World Bank suspends $1bn funding for Congo projects amid fund structure changes

The World Bank has announced the suspension of funding towards humanitarian and development projects in the Democratic Republic of Congo (DRC), valued at over $1 billion, following the unanticipated dissolution of the project fund by the Congolese government, Reuters reported.

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Denis Mukwege

Over 600,000 beneficiaries stand to be affected by the suspension, the World Bank revealed in a letter to Congo’s finance minister. Among those impacted are victims of sexual violence. The authenticity of this correspondence has been confirmed by a World Bank spokesperson.

The World Bank is also seeking clarity on the status of $91 million, previously advanced for the projects, out of the total commitment of $1.04 billion.

The “Social Fund of the Democratic Republic of Congo” was dissolved on May 4 by an executive order from President Felix Tshisekedi, who then established a different public fund. The move was reportedly in response to changes in the legal framework governing public institutions, as per the president’s statement.

The World Bank’s director of operations for the country, Albert Zeufack, expressed the institution’s surprise at the decision in a letter dated May 12, revealing that they had discovered the development via press reports. “Before being able to continue to commit the project funds, the government and the World Bank should agree on transitional measures… in order to ensure that the funds are used for the intended purposes,” he stated.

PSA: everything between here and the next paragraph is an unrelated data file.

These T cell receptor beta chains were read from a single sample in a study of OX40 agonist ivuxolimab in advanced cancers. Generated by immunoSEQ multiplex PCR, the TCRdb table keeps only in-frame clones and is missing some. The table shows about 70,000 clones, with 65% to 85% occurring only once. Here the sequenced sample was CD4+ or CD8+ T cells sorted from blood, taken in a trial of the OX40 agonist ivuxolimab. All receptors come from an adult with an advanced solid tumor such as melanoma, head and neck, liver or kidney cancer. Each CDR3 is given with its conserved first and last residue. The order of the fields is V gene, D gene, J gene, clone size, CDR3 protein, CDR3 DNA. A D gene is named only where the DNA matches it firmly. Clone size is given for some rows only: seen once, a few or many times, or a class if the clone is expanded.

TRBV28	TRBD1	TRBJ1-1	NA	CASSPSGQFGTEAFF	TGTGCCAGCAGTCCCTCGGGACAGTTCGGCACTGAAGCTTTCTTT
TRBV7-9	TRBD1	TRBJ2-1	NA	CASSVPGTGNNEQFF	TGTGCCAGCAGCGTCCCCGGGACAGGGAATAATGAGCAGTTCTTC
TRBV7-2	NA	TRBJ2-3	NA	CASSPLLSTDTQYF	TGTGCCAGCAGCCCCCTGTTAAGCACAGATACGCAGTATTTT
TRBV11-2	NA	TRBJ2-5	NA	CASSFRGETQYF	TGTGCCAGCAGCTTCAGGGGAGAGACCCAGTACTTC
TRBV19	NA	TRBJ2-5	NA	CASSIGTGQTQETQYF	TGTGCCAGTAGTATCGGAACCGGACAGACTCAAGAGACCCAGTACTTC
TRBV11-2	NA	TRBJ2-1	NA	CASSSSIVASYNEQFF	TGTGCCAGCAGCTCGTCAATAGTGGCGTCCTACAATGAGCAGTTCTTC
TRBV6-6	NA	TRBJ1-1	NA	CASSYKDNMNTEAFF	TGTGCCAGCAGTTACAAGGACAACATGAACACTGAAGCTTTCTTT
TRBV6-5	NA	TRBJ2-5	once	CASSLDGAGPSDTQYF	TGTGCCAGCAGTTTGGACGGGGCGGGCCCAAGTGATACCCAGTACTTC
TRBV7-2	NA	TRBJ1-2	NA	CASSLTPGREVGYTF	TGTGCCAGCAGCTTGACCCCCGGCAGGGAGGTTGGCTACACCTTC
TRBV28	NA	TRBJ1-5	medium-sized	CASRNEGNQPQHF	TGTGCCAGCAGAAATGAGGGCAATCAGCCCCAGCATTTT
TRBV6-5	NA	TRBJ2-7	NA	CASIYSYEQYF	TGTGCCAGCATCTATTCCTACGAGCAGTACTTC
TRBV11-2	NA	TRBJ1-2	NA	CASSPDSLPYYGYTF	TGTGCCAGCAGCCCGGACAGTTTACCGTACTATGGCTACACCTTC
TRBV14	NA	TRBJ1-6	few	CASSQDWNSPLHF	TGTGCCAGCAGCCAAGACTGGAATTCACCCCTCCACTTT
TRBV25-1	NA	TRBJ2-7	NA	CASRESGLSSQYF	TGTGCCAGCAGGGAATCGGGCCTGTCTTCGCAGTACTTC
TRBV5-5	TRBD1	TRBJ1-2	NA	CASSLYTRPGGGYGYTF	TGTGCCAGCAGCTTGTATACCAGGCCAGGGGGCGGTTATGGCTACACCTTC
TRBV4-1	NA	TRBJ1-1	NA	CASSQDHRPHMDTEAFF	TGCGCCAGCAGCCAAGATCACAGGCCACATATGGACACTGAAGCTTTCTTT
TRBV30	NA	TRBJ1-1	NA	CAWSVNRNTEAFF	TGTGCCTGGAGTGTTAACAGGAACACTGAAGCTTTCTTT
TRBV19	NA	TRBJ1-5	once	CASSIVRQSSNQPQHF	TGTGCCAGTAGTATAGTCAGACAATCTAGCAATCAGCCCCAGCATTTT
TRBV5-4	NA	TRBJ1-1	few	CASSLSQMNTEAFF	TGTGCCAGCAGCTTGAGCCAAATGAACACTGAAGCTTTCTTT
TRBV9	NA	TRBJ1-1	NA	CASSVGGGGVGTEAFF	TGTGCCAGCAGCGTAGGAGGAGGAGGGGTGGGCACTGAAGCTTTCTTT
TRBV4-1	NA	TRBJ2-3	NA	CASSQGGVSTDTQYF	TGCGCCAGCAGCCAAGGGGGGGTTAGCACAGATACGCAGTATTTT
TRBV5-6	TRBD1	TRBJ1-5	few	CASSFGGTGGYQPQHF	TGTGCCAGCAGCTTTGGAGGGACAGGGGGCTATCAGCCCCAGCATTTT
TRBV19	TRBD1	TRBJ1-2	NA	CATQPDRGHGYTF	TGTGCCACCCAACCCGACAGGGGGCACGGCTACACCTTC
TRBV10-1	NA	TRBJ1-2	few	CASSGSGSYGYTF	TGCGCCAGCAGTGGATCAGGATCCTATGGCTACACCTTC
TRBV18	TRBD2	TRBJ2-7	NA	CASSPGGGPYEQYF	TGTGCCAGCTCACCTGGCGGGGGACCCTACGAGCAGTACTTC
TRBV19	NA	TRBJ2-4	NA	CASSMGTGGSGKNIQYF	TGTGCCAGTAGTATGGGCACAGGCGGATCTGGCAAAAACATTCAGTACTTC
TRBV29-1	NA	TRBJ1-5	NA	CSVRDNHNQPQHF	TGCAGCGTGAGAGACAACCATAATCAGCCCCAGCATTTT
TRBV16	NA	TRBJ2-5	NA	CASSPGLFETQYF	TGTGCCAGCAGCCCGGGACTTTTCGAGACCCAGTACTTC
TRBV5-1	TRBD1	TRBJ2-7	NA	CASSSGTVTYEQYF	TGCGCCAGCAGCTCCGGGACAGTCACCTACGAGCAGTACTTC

The finance ministry spokesperson for Congo claimed that comments would be made after receiving directions from the presidency. Tina Salama, Presidential spokesperson, refuted the suspension claims and insisted that the fund would undergo transitional management. However, she did not provide any answers regarding the $91 million in question.

This suspension could critically affect various beneficiaries, including the Panzi Foundation led by Denis Mukwege, a Congolese gynaecologist and recipient of the 2018 Nobel Peace Prize for his services to victims of sexual violence. Mukwege described the situation as a catastrophe for the victims, revealing that his program had received a warning that their expenses would no longer be reimbursed.

The fallout from this decision has reached international platforms, with four of Congo’s main opposition politicians writing to leaders of the International Monetary Fund, the World Bank, and the African Development Bank. The politicians have requested an audit of their funds in Congo amid suspicions of misuse.

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